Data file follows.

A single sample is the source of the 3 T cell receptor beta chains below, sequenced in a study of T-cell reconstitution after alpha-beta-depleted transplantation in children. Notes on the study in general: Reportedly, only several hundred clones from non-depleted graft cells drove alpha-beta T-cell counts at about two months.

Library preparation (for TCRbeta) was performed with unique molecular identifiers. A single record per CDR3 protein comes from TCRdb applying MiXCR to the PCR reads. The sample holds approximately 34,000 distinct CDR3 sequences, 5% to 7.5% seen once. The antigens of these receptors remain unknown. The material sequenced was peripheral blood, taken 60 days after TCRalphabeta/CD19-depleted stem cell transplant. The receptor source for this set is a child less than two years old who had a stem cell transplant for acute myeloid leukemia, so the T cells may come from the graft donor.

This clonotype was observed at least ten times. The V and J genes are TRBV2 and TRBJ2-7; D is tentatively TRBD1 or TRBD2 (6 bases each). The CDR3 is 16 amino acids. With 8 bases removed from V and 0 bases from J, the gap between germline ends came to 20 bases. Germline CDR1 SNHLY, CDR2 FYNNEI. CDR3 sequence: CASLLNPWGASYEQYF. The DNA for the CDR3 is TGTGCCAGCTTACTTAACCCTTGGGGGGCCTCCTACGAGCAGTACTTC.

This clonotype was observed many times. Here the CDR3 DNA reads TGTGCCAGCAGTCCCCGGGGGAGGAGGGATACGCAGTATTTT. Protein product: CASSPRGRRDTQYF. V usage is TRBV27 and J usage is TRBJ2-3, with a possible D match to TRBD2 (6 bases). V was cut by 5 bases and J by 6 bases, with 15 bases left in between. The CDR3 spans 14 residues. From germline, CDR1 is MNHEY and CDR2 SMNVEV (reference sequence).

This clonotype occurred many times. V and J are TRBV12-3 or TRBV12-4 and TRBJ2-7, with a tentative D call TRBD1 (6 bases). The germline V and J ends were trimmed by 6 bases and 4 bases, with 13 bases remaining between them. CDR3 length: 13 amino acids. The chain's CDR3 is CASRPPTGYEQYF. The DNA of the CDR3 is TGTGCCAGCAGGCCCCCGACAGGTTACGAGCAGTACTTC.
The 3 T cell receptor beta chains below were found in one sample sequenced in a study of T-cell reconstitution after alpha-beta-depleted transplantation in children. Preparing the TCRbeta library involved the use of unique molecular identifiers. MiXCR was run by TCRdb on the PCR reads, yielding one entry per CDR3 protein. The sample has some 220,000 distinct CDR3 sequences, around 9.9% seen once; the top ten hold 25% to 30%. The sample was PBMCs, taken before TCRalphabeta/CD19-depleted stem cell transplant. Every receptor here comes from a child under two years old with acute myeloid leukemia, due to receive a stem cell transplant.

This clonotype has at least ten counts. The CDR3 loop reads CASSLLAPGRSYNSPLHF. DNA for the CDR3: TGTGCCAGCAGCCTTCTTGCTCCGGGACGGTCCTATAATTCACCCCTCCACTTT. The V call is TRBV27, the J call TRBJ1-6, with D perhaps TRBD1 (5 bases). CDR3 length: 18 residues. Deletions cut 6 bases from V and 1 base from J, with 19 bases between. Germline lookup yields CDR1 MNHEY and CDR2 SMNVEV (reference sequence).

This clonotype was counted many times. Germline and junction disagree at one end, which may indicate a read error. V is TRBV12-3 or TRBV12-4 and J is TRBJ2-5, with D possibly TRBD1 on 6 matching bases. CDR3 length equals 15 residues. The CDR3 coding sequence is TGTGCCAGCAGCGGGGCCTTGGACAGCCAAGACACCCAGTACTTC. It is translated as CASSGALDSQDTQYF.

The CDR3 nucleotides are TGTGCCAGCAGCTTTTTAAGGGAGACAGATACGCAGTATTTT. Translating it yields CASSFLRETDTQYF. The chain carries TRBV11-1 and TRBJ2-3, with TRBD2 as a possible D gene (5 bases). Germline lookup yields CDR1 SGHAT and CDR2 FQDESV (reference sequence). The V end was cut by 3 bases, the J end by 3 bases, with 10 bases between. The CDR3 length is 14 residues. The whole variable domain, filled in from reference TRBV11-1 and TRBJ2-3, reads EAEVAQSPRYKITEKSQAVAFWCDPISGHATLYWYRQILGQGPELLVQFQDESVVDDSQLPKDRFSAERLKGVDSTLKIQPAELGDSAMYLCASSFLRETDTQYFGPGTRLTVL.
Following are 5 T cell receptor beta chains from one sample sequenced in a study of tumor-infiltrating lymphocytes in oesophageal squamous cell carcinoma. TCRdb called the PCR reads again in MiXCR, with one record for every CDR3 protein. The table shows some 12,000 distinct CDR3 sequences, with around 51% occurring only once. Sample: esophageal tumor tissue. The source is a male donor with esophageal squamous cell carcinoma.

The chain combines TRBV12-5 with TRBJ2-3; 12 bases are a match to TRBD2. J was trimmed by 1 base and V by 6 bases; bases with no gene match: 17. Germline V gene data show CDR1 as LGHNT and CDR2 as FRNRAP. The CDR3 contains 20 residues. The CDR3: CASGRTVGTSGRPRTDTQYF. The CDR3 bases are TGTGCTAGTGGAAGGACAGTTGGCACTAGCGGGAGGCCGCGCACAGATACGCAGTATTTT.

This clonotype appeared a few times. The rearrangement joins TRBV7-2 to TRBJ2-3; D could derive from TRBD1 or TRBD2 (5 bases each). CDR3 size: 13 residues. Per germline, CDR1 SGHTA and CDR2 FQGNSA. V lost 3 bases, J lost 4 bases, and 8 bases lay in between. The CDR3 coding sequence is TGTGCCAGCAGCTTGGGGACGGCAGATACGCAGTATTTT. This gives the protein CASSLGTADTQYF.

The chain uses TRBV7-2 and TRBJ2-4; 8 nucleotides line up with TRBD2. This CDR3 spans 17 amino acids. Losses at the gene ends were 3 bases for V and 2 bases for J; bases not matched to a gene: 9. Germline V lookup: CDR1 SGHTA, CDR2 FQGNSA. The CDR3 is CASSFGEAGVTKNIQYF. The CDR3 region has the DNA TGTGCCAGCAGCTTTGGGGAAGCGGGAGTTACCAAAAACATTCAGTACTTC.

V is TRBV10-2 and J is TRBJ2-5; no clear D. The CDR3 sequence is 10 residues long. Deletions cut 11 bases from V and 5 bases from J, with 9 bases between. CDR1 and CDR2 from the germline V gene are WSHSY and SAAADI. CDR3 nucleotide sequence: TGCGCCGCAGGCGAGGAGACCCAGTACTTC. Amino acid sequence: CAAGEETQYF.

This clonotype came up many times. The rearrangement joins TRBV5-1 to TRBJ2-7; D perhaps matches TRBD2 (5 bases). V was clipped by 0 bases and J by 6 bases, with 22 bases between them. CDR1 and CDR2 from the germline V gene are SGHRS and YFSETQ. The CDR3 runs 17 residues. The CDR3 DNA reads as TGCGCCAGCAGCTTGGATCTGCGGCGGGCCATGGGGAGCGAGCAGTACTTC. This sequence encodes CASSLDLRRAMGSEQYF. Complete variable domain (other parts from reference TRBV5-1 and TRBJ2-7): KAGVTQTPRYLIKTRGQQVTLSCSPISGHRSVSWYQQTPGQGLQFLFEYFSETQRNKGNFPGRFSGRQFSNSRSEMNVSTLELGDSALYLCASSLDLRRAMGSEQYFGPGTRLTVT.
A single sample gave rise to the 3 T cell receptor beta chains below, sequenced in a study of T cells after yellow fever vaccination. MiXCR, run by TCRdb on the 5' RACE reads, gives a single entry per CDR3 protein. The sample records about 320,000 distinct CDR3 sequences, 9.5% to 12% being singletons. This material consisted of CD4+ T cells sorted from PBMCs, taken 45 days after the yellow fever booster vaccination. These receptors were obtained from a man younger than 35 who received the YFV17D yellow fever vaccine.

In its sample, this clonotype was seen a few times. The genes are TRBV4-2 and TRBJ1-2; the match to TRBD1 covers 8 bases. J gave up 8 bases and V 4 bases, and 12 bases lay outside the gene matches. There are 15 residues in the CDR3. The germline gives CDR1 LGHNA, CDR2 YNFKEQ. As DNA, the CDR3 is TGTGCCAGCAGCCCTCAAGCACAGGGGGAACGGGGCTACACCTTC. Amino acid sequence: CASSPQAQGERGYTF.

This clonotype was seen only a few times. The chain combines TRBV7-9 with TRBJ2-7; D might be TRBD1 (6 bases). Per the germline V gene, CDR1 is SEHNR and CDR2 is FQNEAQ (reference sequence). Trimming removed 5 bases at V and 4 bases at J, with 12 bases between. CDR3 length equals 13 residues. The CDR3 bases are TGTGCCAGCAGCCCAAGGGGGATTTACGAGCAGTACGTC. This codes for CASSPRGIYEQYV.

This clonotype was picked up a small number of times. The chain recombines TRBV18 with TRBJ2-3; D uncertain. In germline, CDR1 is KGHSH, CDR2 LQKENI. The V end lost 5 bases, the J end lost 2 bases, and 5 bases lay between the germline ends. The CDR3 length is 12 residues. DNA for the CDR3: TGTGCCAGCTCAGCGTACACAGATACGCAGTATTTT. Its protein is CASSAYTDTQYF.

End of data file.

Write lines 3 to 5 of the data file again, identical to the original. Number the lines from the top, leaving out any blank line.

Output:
This clonotype was observed at least ten times. The V and J genes are TRBV2 and TRBJ2-7; D is tentatively TRBD1 or TRBD2 (6 bases each). The CDR3 is 16 amino acids. With 8 bases removed from V and 0 bases from J, the gap between germline ends came to 20 bases. Germline CDR1 SNHLY, CDR2 FYNNEI. CDR3 sequence: CASLLNPWGASYEQYF. The DNA for the CDR3 is TGTGCCAGCTTACTTAACCCTTGGGGGGCCTCCTACGAGCAGTACTTC.

This clonotype was observed many times. Here the CDR3 DNA reads TGTGCCAGCAGTCCCCGGGGGAGGAGGGATACGCAGTATTTT. Protein product: CASSPRGRRDTQYF. V usage is TRBV27 and J usage is TRBJ2-3, with a possible D match to TRBD2 (6 bases). V was cut by 5 bases and J by 6 bases, with 15 bases left in between. The CDR3 spans 14 residues. From germline, CDR1 is MNHEY and CDR2 SMNVEV (reference sequence).

This clonotype occurred many times. V and J are TRBV12-3 or TRBV12-4 and TRBJ2-7, with a tentative D call TRBD1 (6 bases). The germline V and J ends were trimmed by 6 bases and 4 bases, with 13 bases remaining between them. CDR3 length: 13 amino acids. The chain's CDR3 is CASRPPTGYEQYF. The DNA of the CDR3 is TGTGCCAGCAGGCCCCCGACAGGTTACGAGCAGTACTTC.